I had a Weimaraner who, periodically throughout her life, had episodes of runny bloody poops - always fixed by metronidazole. I lose track of the rounds of metronidazole she had, but it was at least one a year and as she got older, we seemed to need more of it. One theory is that it was recurrent/encysted giardia. But I also did many things wrong (in my ignorance when she was a pup:( She received her first vaccine at 7 weeks and her 2nd at 10 weeks, then a rabies vaccination at 12 weeks - this was way too many vaccines, too early. I would now give first vaccination at 9 weeks, and I would not give a rabies vaccination until I needed to go abroad (since I'm in the UK and don't need to) - if I did have to give one, I would ensure it was much further away from the initial course of vaccines.

    When she first got ill with runny poops (she was about 12 weeks, I think), she was then put on a course of Synulox - which didn't work. I think a second course was then prescribed - which again didn't work. Then she was given metronidazole. Which did work. But she should have had a stool sample run on that first runny poop before just 'guessing' which ABs to use so we could have used metronidazole in the first place and not also given her two rounds of Synulox. The microbiome is very immature and not well-established in a pup that young, and I nuked it with 3 rounds of ABs. She was also wormed on schedule during this time - more onslaught... In short, it's not surprising that she ended up with a dodgy gut throughout her life...

    Take a look on Amazon and buy the book called 'I contain multitudes' by Ed Yong - it's about the human microbiome but I think it's safe to extrapolate some things to dogs.

    I think it's important to see things as a whole system and not just treat isolated symptoms as so often happens. If you can find a holistic vet near where you live, it might be worth a visit... https://www.ahvma.org/find-a-holistic-veterinarian/
     
  8. mandyb

    mandyb Registered Users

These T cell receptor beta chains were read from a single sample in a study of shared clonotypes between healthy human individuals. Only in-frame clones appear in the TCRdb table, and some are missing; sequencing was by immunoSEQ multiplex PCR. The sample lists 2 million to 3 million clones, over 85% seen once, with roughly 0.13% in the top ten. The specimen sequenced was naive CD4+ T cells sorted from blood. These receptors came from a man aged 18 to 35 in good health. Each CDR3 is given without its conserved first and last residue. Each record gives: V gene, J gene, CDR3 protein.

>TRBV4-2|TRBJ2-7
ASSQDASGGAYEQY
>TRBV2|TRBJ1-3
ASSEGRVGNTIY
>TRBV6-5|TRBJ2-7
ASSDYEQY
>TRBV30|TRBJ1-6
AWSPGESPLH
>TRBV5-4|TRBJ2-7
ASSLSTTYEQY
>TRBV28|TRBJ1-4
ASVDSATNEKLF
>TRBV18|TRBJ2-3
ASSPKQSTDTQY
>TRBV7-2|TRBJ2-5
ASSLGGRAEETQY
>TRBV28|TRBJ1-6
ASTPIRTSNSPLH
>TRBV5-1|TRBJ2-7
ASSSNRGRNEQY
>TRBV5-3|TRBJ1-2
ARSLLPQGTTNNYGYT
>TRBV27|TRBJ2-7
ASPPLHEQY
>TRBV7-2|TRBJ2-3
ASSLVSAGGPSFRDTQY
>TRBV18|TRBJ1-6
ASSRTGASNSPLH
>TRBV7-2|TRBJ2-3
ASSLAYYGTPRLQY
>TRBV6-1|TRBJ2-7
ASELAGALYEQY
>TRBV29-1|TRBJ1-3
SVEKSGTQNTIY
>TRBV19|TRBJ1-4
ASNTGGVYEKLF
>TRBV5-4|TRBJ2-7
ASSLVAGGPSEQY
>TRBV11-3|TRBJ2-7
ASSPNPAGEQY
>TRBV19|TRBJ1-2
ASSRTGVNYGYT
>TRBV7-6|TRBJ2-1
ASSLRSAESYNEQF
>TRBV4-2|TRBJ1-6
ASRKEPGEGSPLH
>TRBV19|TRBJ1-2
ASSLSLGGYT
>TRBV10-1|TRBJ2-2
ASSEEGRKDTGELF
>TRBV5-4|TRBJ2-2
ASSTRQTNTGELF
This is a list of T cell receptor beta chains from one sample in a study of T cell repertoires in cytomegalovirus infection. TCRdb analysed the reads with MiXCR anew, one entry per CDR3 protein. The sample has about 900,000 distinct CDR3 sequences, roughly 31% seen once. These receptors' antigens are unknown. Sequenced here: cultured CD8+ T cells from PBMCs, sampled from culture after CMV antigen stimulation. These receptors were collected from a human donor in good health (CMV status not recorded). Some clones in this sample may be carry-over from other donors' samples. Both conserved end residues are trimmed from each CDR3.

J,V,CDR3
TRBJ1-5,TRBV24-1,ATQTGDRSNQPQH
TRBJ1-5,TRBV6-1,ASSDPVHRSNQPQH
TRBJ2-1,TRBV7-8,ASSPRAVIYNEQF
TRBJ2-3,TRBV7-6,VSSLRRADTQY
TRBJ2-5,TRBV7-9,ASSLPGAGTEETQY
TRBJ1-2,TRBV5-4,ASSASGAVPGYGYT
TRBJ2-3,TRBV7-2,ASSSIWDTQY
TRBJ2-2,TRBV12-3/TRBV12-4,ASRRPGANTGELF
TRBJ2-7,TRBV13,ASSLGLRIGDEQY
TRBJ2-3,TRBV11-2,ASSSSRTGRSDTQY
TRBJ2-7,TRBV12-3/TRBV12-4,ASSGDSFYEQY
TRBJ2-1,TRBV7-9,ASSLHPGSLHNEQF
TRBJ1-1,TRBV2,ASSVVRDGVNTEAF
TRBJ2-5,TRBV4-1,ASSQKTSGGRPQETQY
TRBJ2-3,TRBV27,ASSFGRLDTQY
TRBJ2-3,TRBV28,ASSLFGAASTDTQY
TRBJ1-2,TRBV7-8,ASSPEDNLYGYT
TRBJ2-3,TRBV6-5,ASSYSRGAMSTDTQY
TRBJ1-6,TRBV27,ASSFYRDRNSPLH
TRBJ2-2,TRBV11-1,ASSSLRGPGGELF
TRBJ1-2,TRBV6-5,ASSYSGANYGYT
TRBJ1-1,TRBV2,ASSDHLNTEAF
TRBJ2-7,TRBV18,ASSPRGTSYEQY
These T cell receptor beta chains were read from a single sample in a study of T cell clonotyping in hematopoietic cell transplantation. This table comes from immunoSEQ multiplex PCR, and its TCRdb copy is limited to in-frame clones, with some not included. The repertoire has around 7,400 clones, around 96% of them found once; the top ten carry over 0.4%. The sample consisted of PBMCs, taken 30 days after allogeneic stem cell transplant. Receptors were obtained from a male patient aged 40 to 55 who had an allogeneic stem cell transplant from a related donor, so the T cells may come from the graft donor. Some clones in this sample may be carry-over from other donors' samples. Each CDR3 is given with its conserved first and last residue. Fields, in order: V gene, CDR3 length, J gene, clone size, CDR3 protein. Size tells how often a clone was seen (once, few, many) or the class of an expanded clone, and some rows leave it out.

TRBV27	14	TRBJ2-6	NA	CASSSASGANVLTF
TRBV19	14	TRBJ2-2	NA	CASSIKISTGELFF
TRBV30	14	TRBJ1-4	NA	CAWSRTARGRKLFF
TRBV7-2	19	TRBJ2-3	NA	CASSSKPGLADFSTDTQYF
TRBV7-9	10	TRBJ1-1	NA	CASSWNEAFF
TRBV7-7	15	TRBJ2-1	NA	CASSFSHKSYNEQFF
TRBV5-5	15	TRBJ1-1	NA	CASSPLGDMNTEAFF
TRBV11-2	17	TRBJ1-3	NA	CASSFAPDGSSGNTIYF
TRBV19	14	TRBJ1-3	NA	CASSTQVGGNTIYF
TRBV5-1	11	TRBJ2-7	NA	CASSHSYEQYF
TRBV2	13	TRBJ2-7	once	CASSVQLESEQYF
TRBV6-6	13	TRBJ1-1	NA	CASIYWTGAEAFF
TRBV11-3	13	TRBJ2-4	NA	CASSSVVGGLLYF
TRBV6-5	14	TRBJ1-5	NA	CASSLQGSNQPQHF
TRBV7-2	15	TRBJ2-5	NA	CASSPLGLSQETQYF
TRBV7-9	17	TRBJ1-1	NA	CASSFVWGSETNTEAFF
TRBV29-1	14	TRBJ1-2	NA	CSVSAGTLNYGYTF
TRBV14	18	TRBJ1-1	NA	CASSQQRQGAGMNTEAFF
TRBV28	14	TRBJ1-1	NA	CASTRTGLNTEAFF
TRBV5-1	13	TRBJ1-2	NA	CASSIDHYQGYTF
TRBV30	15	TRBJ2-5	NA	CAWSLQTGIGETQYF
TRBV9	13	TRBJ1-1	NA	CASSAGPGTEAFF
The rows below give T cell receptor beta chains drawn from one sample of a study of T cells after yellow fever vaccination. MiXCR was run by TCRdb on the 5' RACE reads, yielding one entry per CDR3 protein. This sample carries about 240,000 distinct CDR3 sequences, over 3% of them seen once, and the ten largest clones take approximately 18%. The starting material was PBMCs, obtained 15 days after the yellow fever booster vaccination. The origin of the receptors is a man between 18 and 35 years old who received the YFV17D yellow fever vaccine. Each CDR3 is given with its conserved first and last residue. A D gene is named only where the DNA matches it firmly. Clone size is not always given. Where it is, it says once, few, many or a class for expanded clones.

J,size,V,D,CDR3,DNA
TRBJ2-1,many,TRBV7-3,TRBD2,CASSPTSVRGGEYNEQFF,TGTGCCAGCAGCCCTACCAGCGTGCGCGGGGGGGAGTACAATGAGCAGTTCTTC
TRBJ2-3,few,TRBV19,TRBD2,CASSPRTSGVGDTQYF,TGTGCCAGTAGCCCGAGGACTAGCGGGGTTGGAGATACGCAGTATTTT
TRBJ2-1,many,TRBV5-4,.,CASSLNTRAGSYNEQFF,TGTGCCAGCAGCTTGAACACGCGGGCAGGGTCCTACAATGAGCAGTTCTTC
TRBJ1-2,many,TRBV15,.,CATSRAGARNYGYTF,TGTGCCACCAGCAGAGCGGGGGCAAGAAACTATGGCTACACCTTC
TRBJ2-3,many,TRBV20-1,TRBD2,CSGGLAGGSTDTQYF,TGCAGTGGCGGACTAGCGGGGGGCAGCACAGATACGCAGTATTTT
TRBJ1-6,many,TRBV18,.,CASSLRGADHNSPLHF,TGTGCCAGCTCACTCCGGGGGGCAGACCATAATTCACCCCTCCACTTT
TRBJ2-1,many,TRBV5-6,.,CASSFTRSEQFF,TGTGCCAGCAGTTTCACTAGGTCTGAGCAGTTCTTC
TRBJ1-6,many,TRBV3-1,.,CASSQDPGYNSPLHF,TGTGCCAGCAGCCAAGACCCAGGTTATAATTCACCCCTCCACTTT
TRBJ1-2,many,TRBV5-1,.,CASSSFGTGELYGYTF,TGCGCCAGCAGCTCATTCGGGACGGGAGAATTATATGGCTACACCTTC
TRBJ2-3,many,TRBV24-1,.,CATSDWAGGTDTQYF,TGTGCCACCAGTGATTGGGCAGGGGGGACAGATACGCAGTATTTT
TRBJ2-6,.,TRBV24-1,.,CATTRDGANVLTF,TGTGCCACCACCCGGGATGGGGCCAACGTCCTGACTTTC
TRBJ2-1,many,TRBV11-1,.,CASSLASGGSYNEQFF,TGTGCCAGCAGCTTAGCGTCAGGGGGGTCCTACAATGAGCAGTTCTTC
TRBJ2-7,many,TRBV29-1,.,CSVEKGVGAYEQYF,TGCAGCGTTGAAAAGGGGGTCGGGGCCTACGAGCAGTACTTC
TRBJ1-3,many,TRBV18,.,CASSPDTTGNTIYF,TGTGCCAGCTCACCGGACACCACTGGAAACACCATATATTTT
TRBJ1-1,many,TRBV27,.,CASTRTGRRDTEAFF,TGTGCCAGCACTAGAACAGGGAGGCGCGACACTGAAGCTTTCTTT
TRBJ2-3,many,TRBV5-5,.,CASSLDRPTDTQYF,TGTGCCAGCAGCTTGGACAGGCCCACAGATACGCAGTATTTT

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    Has he had an endoscopy or colonoscopy with biopsies taken? A low B12 is very common in dogs with inflammatory bowel disease.
    My eldest lab has suffered with IBD for several years, he is kept stable on Royal Canin Hypoallergenic DR21 which contains only hydrolized protein and no meat. It's all he eats, no extras, no leftovers, no treats, we have to be very strict or else he's back at the vets. I think Pro plan and Hills do their own versions too.
    I hope you find some answers soon. Good luck.
     
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  9. Jo Laurens

    Jo Laurens Registered Users

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    I agree with the idea of biopsies - that was said to be the next step with our dog, except she was elderly by the time a vet suggested that and we opted not to put her through it.

    But IBD itself is also caused by something... I would highly recommend learning about the microbiome, the immune system, and how the gut functions when it comes to immunity... Dr Karen Becker posts lots of free clips on Facebook and runs a FB group with Rodney Habib. As well as the Ed Yong book above, there is also 'The Psychobiotic Revolution' - which is about the gut function and depression/anxiety (there is starting to be some research into canine reactivity and diet/gut health).